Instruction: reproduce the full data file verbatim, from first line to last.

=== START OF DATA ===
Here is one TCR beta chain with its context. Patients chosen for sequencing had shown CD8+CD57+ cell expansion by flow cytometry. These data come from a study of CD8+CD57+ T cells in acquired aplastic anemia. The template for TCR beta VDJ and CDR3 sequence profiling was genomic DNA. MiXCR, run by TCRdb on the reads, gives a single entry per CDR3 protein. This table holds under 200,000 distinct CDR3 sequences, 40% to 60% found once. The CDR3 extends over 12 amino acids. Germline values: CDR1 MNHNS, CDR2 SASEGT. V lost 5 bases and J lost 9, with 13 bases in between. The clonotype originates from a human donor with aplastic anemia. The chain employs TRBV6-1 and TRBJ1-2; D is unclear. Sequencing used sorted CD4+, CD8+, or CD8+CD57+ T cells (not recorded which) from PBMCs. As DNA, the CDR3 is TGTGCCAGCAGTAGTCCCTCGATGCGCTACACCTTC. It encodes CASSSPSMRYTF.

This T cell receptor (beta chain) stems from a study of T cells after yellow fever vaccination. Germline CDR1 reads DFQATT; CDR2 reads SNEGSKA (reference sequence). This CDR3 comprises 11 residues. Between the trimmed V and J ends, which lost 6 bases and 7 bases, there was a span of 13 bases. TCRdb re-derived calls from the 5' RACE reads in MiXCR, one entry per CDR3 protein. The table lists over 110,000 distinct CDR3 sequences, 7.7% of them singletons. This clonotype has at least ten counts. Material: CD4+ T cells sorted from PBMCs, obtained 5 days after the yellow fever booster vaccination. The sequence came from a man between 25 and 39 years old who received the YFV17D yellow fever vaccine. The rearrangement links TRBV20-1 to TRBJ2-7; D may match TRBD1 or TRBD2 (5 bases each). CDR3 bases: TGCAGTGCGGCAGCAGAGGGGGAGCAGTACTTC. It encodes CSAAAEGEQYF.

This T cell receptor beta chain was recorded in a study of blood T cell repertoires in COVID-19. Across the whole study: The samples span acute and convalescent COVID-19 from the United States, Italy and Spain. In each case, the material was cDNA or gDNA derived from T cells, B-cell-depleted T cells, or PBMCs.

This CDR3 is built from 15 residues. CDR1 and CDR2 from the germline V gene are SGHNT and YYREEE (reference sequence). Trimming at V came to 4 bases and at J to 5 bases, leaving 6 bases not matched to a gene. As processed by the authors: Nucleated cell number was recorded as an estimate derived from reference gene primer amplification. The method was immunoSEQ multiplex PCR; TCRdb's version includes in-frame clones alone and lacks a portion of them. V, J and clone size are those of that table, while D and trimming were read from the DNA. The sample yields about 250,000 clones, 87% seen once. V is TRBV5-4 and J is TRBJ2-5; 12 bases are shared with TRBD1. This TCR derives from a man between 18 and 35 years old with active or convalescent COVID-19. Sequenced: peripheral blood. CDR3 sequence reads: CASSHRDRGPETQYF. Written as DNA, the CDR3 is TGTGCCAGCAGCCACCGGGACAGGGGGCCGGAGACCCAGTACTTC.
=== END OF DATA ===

Here is one TCR beta chain with its context. Patients chosen for sequencing had shown CD8+CD57+ cell expansion by flow cytometry. These data come from a study of CD8+CD57+ T cells in acquired aplastic anemia. The template for TCR beta VDJ and CDR3 sequence profiling was genomic DNA. MiXCR, run by TCRdb on the reads, gives a single entry per CDR3 protein. This table holds under 200,000 distinct CDR3 sequences, 40% to 60% found once. The CDR3 extends over 12 amino acids. Germline values: CDR1 MNHNS, CDR2 SASEGT. V lost 5 bases and J lost 9, with 13 bases in between. The clonotype originates from a human donor with aplastic anemia. The chain employs TRBV6-1 and TRBJ1-2; D is unclear. Sequencing used sorted CD4+, CD8+, or CD8+CD57+ T cells (not recorded which) from PBMCs. As DNA, the CDR3 is TGTGCCAGCAGTAGTCCCTCGATGCGCTACACCTTC. It encodes CASSSPSMRYTF.

This T cell receptor (beta chain) stems from a study of T cells after yellow fever vaccination. Germline CDR1 reads DFQATT; CDR2 reads SNEGSKA (reference sequence). This CDR3 comprises 11 residues. Between the trimmed V and J ends, which lost 6 bases and 7 bases, there was a span of 13 bases. TCRdb re-derived calls from the 5' RACE reads in MiXCR, one entry per CDR3 protein. The table lists over 110,000 distinct CDR3 sequences, 7.7% of them singletons. This clonotype has at least ten counts. Material: CD4+ T cells sorted from PBMCs, obtained 5 days after the yellow fever booster vaccination. The sequence came from a man between 25 and 39 years old who received the YFV17D yellow fever vaccine. The rearrangement links TRBV20-1 to TRBJ2-7; D may match TRBD1 or TRBD2 (5 bases each). CDR3 bases: TGCAGTGCGGCAGCAGAGGGGGAGCAGTACTTC. It encodes CSAAAEGEQYF.

This T cell receptor beta chain was recorded in a study of blood T cell repertoires in COVID-19. Across the whole study: The samples span acute and convalescent COVID-19 from the United States, Italy and Spain. In each case, the material was cDNA or gDNA derived from T cells, B-cell-depleted T cells, or PBMCs.

This CDR3 is built from 15 residues. CDR1 and CDR2 from the germline V gene are SGHNT and YYREEE (reference sequence). Trimming at V came to 4 bases and at J to 5 bases, leaving 6 bases not matched to a gene. As processed by the authors: Nucleated cell number was recorded as an estimate derived from reference gene primer amplification. The method was immunoSEQ multiplex PCR; TCRdb's version includes in-frame clones alone and lacks a portion of them. V, J and clone size are those of that table, while D and trimming were read from the DNA. The sample yields about 250,000 clones, 87% seen once. V is TRBV5-4 and J is TRBJ2-5; 12 bases are shared with TRBD1. This TCR derives from a man between 18 and 35 years old with active or convalescent COVID-19. Sequenced: peripheral blood. CDR3 sequence reads: CASSHRDRGPETQYF. Written as DNA, the CDR3 is TGTGCCAGCAGCCACCGGGACAGGGGGCCGGAGACCCAGTACTTC.